Sunday, January 11, 2009

Gran Torino

I don't make it out to movies on a regular basis.  Last night, I made the trek to Johnson Drive for a late night showing of Gran Torino, starring Clint Eastwood.  This was a movie I knew I wanted to see after catching a preview in which Eastwood points his finger like a gun pretending to shoot some gang bangers driving through his neighborhood.  

What I expected to see what a melancholy movie about the dangers of living in an urban neighborhood.  While Gran Torino certainly depicts the realities of urban violence, the violence is peripheral to the movie's core narrative.  This story is one of a man, Walt Kowalski (played by Eastwood), coming to terms with the reality of his humanness - the legacy of his life and his inevitable death.  It is a story about growth, Kowalski's growth in the twilight of his life and Thao Van Lor's, Kowalkski's 16 year old Hmong neighbor, growth into a man.  Finally, it is a story about friendship, and the sacrifices and commitment found in true relationship.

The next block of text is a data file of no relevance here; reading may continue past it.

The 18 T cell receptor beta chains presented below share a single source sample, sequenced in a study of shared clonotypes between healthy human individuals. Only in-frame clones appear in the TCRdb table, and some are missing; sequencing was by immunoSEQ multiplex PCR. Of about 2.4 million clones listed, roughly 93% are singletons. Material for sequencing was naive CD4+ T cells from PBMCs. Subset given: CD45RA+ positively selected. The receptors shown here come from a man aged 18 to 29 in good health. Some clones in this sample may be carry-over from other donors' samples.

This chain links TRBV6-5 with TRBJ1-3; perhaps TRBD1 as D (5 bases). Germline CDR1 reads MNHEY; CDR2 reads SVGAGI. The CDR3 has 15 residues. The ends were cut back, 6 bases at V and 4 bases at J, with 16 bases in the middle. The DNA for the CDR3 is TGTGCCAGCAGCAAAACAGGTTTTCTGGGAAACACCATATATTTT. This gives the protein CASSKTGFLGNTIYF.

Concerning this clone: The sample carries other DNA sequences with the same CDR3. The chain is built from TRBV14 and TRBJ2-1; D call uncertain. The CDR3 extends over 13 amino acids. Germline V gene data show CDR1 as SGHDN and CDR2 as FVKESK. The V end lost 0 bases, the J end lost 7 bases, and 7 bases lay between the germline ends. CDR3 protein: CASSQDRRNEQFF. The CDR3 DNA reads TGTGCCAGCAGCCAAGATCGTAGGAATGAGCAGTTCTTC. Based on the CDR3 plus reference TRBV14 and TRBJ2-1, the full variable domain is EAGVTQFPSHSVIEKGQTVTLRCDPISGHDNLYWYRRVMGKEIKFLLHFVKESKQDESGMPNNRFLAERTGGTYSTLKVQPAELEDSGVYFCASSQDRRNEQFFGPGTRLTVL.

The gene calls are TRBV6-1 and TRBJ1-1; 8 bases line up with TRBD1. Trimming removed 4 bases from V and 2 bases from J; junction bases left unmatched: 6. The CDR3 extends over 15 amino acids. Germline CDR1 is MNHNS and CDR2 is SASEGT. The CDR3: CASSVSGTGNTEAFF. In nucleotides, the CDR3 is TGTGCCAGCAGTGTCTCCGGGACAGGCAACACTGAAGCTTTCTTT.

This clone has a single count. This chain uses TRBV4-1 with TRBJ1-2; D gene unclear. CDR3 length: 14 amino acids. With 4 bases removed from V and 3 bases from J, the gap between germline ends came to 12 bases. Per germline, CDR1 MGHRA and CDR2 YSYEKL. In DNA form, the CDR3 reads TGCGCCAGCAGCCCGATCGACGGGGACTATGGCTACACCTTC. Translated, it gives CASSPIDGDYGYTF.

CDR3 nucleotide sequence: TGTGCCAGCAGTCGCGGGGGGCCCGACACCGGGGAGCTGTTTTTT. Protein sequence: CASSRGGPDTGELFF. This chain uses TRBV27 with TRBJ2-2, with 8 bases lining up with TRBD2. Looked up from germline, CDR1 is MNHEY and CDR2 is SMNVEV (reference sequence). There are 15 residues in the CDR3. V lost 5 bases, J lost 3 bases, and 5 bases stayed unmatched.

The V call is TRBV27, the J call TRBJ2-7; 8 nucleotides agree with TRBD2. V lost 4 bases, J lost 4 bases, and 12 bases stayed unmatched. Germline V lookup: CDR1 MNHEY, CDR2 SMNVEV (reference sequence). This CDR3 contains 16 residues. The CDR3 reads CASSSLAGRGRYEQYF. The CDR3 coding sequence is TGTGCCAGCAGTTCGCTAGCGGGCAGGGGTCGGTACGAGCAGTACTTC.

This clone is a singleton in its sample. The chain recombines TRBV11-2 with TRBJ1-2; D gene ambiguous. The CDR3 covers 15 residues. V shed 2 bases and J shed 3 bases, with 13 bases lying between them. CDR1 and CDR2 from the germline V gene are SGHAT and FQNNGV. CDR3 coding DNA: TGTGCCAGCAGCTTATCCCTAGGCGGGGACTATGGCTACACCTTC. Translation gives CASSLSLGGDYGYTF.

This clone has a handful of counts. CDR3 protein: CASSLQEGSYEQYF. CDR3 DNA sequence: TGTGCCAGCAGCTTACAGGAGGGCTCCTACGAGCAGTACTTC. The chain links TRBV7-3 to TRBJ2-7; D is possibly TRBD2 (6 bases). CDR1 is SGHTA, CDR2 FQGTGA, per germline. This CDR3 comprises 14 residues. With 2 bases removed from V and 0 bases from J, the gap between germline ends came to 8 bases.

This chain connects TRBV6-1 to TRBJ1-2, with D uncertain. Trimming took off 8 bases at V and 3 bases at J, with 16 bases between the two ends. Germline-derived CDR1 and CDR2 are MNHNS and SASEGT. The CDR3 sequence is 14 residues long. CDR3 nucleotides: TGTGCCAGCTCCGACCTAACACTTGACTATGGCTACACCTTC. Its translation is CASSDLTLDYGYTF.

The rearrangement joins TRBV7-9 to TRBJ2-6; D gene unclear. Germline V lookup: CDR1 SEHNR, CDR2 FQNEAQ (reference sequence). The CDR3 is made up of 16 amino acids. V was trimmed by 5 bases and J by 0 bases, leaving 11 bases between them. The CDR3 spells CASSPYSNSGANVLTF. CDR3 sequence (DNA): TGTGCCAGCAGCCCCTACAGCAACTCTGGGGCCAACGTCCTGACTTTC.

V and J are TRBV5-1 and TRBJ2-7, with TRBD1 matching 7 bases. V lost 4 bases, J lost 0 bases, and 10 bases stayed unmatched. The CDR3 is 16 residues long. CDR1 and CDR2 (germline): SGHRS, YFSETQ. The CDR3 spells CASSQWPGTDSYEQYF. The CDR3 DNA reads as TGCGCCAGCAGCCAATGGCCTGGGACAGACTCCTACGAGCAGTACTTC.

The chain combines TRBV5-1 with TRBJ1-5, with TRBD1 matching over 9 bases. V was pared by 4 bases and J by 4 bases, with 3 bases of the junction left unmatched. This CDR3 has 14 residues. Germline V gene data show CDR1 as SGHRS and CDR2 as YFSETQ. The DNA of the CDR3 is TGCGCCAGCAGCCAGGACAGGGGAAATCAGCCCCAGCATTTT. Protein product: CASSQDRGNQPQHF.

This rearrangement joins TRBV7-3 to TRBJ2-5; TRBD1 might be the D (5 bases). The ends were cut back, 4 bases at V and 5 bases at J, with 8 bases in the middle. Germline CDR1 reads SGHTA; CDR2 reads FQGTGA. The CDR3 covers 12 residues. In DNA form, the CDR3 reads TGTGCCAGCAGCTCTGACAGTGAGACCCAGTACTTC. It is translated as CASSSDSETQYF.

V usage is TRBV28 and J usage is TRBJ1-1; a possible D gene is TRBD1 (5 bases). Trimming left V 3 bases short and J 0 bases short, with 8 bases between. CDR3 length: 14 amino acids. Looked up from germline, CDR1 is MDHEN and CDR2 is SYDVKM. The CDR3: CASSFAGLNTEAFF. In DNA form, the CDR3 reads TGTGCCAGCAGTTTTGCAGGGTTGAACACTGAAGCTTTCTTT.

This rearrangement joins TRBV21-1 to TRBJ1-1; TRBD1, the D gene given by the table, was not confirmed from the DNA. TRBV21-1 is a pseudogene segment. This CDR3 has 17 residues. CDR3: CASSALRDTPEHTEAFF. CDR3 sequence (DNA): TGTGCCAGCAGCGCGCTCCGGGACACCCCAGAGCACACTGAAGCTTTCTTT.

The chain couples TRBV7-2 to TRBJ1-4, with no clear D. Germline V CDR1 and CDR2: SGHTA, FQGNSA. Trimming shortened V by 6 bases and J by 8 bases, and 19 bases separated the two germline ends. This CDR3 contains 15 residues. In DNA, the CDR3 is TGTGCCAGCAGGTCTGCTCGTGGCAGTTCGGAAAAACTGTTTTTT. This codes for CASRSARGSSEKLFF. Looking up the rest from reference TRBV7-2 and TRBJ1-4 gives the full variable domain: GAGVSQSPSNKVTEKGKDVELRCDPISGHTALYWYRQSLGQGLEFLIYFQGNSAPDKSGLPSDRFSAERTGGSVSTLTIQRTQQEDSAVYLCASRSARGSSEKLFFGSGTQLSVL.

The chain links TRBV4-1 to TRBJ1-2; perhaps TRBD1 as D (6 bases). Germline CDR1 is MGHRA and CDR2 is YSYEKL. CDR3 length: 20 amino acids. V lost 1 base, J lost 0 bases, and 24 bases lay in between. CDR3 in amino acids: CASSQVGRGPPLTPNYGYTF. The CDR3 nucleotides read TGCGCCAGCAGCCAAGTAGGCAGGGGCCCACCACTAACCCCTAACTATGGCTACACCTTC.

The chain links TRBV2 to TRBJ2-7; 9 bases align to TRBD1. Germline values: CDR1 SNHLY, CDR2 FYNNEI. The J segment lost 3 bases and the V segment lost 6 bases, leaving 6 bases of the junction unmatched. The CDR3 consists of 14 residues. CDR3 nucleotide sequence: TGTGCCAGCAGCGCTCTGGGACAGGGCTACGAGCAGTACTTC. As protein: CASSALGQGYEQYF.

This is vintage, quintessential Eastwood, yet with a vulnerability uncommon in many of his roles.  Though Gran Torino was not what I expected, it far exceeded all of my expectations.  If you can get past the vulgar language (both expletives and racial slurs), then I would highly recommend it.

- Joel

1 comment:

coffee said...

Clint Eastwood used his outward crankiness to come across as tough and yet also heroic at the same time, well done i'd say